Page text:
Author: Cate Ashwood
Narrator: Michael Pauley
Publisher: Dreamspinner Press
Run Time: 6 hours and 28 minutes
At a Glance: The audio for this book is really well done. Buy it, read it, enjoy it.
Reviewed By: Mike
Blurb: Nightmares and panic attacks following a horrific tragedy leave Professor Elliot Lawrence a prisoner in his own home. After months of relying on his sister as his only connection to the outside world, Elliot is desperate for a sliver of independence. But leaving the safety of his home isn’t an option, not yet, and he reaches out in the most innocuous way he can think of: grocery delivery.
Colton Kelly, retired porn star and recent college grad, is struggling at two minimum wage jobs to make ends meet. During one of his grocery deliveries, he meets Elliot. Although the attraction between them is instant, they must first traverse the long road of putting Elliot back together. When disaster strikes yet again, this time in Colt’s life, Elliot’s not sure he’s strong enough to be the man Colt needs him to be.
Review: This is book two in the Newport Boys series. You do not have to have read book one to enjoy this book. Some characters from book one appear in bits and pieces, but they are not integral to this story.
Elliot is a recluse suffering from PTSD brought on by an incident that happened while he was giving a college lecture. He has condensed his entire world to the inside of his home, and no further.
Colton is a recent grad student with a teaching certificate and a past as a porn star holding him back. Working a few jobs to make ends meet, Colton delivers groceries to the housebound Elliot. The two share a connection that crashes into a brick wall when Elliot has a panic attack in front of Colton. Even though he chases Colton away, Colton can’t stay gone. Eventually, Colton and Elliot develop a rapport, and Elliot starts to come out of his shell and his house with the aid of Colton’s dog, Snickers.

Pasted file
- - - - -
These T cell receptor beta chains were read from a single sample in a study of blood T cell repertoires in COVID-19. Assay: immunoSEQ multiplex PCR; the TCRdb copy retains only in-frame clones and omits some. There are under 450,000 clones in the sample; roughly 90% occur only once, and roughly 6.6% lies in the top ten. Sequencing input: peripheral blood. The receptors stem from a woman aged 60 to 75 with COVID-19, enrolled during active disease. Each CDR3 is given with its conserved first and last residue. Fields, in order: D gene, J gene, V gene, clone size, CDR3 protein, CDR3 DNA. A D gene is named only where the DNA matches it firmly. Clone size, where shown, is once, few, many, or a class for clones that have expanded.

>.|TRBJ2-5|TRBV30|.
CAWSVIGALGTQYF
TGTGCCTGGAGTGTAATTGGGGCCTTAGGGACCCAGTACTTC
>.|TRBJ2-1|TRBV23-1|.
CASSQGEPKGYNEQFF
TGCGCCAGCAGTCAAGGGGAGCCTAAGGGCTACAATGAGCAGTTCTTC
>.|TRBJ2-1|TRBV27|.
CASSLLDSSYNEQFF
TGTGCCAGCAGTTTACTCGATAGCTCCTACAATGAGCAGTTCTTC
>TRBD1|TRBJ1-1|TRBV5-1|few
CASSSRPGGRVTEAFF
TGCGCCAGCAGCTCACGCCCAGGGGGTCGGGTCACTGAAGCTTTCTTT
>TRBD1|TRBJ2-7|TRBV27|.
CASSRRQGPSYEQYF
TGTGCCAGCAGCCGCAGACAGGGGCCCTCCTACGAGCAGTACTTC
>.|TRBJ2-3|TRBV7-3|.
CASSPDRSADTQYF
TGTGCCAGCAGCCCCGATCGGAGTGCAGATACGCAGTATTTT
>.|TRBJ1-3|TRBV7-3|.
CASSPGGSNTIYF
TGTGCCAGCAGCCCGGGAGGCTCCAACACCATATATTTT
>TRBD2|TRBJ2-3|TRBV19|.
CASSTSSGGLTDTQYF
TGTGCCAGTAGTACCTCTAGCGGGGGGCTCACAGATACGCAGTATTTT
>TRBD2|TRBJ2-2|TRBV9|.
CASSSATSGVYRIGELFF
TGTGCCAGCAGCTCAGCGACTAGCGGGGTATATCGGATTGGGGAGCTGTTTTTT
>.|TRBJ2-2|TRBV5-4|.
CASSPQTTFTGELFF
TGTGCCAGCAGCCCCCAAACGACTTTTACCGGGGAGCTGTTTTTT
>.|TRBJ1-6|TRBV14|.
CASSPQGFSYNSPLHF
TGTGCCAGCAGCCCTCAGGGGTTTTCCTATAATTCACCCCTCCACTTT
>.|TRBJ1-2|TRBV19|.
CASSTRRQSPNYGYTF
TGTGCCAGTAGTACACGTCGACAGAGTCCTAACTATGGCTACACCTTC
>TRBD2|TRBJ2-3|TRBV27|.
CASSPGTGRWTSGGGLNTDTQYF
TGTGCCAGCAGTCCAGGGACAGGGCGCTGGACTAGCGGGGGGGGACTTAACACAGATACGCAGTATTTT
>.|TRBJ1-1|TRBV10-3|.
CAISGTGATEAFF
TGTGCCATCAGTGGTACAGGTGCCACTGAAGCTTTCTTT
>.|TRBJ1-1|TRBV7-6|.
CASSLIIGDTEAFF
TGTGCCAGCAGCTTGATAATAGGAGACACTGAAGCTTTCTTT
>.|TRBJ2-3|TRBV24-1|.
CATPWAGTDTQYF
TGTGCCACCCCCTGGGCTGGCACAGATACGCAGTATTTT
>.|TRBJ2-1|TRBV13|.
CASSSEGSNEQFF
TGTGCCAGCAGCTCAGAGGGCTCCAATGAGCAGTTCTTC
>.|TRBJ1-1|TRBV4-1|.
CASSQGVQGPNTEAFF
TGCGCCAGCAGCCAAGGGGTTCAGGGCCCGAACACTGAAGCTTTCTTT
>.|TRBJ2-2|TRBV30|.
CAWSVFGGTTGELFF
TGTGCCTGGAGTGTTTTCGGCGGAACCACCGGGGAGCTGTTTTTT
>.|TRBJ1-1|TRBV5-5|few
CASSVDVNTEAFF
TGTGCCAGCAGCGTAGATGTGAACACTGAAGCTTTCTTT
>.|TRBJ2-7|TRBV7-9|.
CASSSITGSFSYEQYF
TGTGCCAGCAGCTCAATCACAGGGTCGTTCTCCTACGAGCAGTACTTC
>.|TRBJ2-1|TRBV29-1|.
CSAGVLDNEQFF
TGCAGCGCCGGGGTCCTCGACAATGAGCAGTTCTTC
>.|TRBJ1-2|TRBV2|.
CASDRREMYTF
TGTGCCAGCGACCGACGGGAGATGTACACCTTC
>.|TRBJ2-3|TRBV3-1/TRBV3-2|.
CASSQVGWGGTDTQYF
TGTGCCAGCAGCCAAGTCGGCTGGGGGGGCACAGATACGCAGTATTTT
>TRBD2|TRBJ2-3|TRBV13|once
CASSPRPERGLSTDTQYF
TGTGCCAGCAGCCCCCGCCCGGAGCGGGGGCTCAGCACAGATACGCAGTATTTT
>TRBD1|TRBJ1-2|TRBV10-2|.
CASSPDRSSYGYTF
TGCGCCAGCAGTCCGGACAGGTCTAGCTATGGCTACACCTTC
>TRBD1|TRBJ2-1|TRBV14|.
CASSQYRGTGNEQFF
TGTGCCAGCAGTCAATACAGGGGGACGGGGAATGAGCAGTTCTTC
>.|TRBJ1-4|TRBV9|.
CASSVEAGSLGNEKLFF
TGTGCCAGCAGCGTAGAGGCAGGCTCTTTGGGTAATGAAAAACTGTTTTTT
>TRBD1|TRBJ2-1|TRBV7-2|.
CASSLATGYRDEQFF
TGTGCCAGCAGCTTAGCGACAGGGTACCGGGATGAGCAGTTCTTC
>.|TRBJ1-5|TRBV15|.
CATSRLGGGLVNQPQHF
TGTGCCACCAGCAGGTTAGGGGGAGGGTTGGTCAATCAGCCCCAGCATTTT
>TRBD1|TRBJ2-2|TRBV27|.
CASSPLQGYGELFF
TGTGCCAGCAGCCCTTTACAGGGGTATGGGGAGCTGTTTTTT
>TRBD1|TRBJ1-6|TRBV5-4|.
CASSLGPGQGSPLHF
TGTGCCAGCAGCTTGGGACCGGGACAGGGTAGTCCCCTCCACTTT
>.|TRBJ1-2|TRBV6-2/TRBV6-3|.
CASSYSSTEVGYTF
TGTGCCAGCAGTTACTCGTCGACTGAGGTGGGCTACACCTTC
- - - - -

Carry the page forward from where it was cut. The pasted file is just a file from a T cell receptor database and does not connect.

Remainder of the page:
As Elliot becomes more comfortable with having a new person in his space, and a new fur ball to play with, it helps keep Elliot from concentrating on the thing that put him in this position. Something his housecall making analyst disapproves of.
The relationship between Elliot and Colton develops at a very natural pace. You are made aware of the time it takes for both of them to find their feet together. Colton finds love, Elliot finds his way outside, and the shrink is exposed for who he truly is. That’s really the only part that doesn’t seem real. The reaction and recovery time is too rushed and feels unresolved. But the love match is very solid and real.
The audio for this book is really well done. It makes you appreciate the words more because the talent behind them is well suited to the material. I really enjoy the characters and how they are presented. Pauley is a really good voice talent and doesn’t take the easy or cliché way out of the voice work. I love that the emotions seem real and not forced and that emphasis is put on the emotion of the words as well as their meaning. The minor characters are treated with the same care as the mains, and that adds a depth to the book that lesser talents would have missed.
This book is a standalone story in the truest sense of the word. Buy it, read it, enjoy it. There may be things you wished the author had given more detail to, but they are small enough to be able to ignore and not ruin the enjoyment of the story. As someone who did not read book one, I think I’d like to go back and read the it so I can compare them both.
You can buy Resurrecting Elliot here: